Eastman Johnson and a Nation Divided
American Collection Galleries
The Annual Layton Art Collection Focus Exhibition
When American artist Eastman Johnson (1824–1906) debuted Negro Life at the South at New York’s National Academy of Design in 1859, critics hailed it as a masterpiece. It quickly became a touchstone for abolitionists and proponents of slavery alike for its indictment of urban servitude and poverty on the one hand and its seemingly idyllic view of southern rural culture on the other. After the Civil War, Johnson returned with a vengeance in 1871 with The Old Stagecoach. Viewers celebrated the painting as the artist’s “latest and greatest.” It garnered unanimous praise for its nostalgic look at the nation’s childhood; yet, it also contains subtle hints at post–Civil War anxieties. This exhibition unites in conversation these two masterpieces as it explores Johnson’s critical reception and each painting’s historical and social context.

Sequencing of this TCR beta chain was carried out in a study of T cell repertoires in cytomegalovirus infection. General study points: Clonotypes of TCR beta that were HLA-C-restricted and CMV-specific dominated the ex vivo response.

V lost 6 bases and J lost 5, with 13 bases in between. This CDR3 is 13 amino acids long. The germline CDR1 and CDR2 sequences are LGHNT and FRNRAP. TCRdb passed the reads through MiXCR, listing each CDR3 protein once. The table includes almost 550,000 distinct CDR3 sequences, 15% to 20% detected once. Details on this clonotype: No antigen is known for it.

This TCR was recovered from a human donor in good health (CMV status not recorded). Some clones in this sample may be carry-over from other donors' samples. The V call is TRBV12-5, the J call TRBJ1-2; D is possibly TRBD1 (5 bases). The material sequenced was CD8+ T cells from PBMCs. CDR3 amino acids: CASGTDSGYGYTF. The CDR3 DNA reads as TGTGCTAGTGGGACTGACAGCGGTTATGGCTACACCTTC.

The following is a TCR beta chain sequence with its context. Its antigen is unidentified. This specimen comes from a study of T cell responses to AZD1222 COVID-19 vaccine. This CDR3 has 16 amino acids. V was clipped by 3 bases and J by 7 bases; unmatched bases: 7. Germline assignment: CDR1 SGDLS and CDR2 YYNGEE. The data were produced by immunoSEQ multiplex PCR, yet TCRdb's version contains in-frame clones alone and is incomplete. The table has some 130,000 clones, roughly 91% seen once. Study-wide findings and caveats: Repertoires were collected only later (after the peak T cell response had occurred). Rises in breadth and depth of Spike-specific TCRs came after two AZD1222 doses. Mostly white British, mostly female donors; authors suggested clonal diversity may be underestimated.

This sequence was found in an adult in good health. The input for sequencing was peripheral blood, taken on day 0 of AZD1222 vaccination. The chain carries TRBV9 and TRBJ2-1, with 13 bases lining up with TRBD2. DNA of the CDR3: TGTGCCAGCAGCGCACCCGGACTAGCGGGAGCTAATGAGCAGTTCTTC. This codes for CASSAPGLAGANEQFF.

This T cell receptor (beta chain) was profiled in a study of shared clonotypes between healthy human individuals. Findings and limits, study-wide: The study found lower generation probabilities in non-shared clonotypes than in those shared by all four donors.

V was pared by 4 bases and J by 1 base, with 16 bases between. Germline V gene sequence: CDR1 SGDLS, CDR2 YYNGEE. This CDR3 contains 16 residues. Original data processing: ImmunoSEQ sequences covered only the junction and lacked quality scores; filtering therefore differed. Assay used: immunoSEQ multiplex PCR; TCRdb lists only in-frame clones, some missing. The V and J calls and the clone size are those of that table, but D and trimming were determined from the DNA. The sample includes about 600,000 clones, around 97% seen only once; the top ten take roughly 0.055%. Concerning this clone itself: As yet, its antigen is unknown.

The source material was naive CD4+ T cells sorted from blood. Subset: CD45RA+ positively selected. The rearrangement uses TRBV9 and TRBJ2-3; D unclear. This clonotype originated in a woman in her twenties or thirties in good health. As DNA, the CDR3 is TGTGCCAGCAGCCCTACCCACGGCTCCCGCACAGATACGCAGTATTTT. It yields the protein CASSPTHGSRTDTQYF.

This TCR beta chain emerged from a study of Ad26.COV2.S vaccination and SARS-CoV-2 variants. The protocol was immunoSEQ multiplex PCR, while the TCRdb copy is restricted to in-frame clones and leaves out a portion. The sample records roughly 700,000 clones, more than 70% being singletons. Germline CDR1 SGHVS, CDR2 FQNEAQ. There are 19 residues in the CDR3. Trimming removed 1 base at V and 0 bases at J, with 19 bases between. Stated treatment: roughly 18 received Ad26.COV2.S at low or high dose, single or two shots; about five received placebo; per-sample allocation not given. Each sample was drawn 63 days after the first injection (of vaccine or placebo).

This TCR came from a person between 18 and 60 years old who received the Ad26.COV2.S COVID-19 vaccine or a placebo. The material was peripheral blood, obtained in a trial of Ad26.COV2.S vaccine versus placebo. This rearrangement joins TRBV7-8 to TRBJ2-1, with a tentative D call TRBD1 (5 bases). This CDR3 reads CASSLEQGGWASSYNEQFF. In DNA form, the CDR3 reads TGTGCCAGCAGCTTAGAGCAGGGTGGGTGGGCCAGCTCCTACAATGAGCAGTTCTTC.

Eastman Johnson and a Nation Divided inaugurates a new series of focus exhibitions that will highlight the Layton Art Collection, one of Milwaukee’s earliest, seminal collections of American and European paintings and sculpture that Frederick Layton formed in the late-nineteenth century. The yearly exhibition, together with related programming, will explore in depth a significant work from the Layton Art Collection, providing new insights and interpretations.
- Eastman Johnson,The Old Stagecoach, 1871. Oil on canvas 36¼ × 60⅛ in. (92.08 × 152.72 cm) Layton Art Collection, Inc., Gift of Frederick Layton L1888.22 Photo by John R. Glembin.